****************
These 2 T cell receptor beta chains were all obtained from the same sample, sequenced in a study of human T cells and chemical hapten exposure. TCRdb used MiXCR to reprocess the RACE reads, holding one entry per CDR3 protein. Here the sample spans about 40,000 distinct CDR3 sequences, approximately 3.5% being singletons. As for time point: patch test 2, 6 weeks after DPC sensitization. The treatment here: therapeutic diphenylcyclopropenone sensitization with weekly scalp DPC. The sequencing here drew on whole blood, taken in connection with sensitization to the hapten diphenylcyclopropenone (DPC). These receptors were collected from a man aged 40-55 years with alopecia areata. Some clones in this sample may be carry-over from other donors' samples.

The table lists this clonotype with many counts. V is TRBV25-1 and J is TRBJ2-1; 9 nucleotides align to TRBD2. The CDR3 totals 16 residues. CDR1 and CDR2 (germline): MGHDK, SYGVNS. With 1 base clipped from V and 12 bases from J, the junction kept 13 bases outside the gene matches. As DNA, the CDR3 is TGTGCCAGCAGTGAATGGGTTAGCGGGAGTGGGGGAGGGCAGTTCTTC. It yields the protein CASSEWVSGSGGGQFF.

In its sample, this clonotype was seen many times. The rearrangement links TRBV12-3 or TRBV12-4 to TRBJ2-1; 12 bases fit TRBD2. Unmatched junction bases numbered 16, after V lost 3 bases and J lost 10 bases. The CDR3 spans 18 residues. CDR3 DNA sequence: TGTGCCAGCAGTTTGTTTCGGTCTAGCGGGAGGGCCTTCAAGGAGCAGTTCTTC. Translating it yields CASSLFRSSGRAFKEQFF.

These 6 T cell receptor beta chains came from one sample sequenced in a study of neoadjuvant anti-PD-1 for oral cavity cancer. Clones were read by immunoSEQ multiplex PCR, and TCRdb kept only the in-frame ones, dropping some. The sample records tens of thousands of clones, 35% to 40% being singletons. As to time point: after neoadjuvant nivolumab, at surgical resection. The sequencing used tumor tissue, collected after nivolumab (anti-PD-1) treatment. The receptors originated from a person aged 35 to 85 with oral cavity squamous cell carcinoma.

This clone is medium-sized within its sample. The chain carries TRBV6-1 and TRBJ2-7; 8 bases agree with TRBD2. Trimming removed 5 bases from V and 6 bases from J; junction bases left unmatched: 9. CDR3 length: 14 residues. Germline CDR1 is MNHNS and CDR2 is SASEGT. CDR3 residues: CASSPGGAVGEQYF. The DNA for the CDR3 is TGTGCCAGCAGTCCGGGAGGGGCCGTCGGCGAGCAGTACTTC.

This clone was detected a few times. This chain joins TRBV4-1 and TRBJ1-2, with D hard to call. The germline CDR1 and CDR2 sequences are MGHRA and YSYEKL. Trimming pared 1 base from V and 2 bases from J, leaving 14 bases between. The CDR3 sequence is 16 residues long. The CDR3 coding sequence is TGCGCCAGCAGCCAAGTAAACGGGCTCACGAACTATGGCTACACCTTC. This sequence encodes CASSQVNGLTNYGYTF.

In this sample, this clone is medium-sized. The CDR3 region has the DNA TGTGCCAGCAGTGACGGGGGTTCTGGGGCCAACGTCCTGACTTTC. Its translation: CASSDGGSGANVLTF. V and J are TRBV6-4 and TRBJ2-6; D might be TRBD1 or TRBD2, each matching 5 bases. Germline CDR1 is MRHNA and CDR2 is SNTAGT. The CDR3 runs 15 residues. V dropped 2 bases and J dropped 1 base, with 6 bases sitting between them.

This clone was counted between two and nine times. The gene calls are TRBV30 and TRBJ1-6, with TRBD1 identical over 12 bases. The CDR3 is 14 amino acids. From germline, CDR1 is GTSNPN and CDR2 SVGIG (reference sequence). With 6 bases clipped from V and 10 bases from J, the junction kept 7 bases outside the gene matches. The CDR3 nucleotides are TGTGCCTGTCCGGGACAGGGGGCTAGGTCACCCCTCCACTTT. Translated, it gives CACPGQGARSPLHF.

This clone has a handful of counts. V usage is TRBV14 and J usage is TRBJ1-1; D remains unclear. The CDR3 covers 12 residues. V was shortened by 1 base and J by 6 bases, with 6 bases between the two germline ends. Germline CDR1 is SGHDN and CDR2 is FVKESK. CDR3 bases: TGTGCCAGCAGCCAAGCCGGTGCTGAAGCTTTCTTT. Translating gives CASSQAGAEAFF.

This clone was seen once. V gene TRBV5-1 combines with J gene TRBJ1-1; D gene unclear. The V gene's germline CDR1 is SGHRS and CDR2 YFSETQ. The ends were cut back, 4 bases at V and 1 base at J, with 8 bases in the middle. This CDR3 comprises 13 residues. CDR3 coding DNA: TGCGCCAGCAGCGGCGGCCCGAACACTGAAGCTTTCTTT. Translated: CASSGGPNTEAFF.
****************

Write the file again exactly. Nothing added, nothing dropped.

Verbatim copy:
These 2 T cell receptor beta chains were all obtained from the same sample, sequenced in a study of human T cells and chemical hapten exposure. TCRdb used MiXCR to reprocess the RACE reads, holding one entry per CDR3 protein. Here the sample spans about 40,000 distinct CDR3 sequences, approximately 3.5% being singletons. As for time point: patch test 2, 6 weeks after DPC sensitization. The treatment here: therapeutic diphenylcyclopropenone sensitization with weekly scalp DPC. The sequencing here drew on whole blood, taken in connection with sensitization to the hapten diphenylcyclopropenone (DPC). These receptors were collected from a man aged 40-55 years with alopecia areata. Some clones in this sample may be carry-over from other donors' samples.

The table lists this clonotype with many counts. V is TRBV25-1 and J is TRBJ2-1; 9 nucleotides align to TRBD2. The CDR3 totals 16 residues. CDR1 and CDR2 (germline): MGHDK, SYGVNS. With 1 base clipped from V and 12 bases from J, the junction kept 13 bases outside the gene matches. As DNA, the CDR3 is TGTGCCAGCAGTGAATGGGTTAGCGGGAGTGGGGGAGGGCAGTTCTTC. It yields the protein CASSEWVSGSGGGQFF.

In its sample, this clonotype was seen many times. The rearrangement links TRBV12-3 or TRBV12-4 to TRBJ2-1; 12 bases fit TRBD2. Unmatched junction bases numbered 16, after V lost 3 bases and J lost 10 bases. The CDR3 spans 18 residues. CDR3 DNA sequence: TGTGCCAGCAGTTTGTTTCGGTCTAGCGGGAGGGCCTTCAAGGAGCAGTTCTTC. Translating it yields CASSLFRSSGRAFKEQFF.

These 6 T cell receptor beta chains came from one sample sequenced in a study of neoadjuvant anti-PD-1 for oral cavity cancer. Clones were read by immunoSEQ multiplex PCR, and TCRdb kept only the in-frame ones, dropping some. The sample records tens of thousands of clones, 35% to 40% being singletons. As to time point: after neoadjuvant nivolumab, at surgical resection. The sequencing used tumor tissue, collected after nivolumab (anti-PD-1) treatment. The receptors originated from a person aged 35 to 85 with oral cavity squamous cell carcinoma.

This clone is medium-sized within its sample. The chain carries TRBV6-1 and TRBJ2-7; 8 bases agree with TRBD2. Trimming removed 5 bases from V and 6 bases from J; junction bases left unmatched: 9. CDR3 length: 14 residues. Germline CDR1 is MNHNS and CDR2 is SASEGT. CDR3 residues: CASSPGGAVGEQYF. The DNA for the CDR3 is TGTGCCAGCAGTCCGGGAGGGGCCGTCGGCGAGCAGTACTTC.

This clone was detected a few times. This chain joins TRBV4-1 and TRBJ1-2, with D hard to call. The germline CDR1 and CDR2 sequences are MGHRA and YSYEKL. Trimming pared 1 base from V and 2 bases from J, leaving 14 bases between. The CDR3 sequence is 16 residues long. The CDR3 coding sequence is TGCGCCAGCAGCCAAGTAAACGGGCTCACGAACTATGGCTACACCTTC. This sequence encodes CASSQVNGLTNYGYTF.

In this sample, this clone is medium-sized. The CDR3 region has the DNA TGTGCCAGCAGTGACGGGGGTTCTGGGGCCAACGTCCTGACTTTC. Its translation: CASSDGGSGANVLTF. V and J are TRBV6-4 and TRBJ2-6; D might be TRBD1 or TRBD2, each matching 5 bases. Germline CDR1 is MRHNA and CDR2 is SNTAGT. The CDR3 runs 15 residues. V dropped 2 bases and J dropped 1 base, with 6 bases sitting between them.

This clone was counted between two and nine times. The gene calls are TRBV30 and TRBJ1-6, with TRBD1 identical over 12 bases. The CDR3 is 14 amino acids. From germline, CDR1 is GTSNPN and CDR2 SVGIG (reference sequence). With 6 bases clipped from V and 10 bases from J, the junction kept 7 bases outside the gene matches. The CDR3 nucleotides are TGTGCCTGTCCGGGACAGGGGGCTAGGTCACCCCTCCACTTT. Translated, it gives CACPGQGARSPLHF.

This clone has a handful of counts. V usage is TRBV14 and J usage is TRBJ1-1; D remains unclear. The CDR3 covers 12 residues. V was shortened by 1 base and J by 6 bases, with 6 bases between the two germline ends. Germline CDR1 is SGHDN and CDR2 is FVKESK. CDR3 bases: TGTGCCAGCAGCCAAGCCGGTGCTGAAGCTTTCTTT. Translating gives CASSQAGAEAFF.

This clone was seen once. V gene TRBV5-1 combines with J gene TRBJ1-1; D gene unclear. The V gene's germline CDR1 is SGHRS and CDR2 YFSETQ. The ends were cut back, 4 bases at V and 1 base at J, with 8 bases in the middle. This CDR3 comprises 13 residues. CDR3 coding DNA: TGCGCCAGCAGCGGCGGCCCGAACACTGAAGCTTTCTTT. Translated: CASSGGPNTEAFF.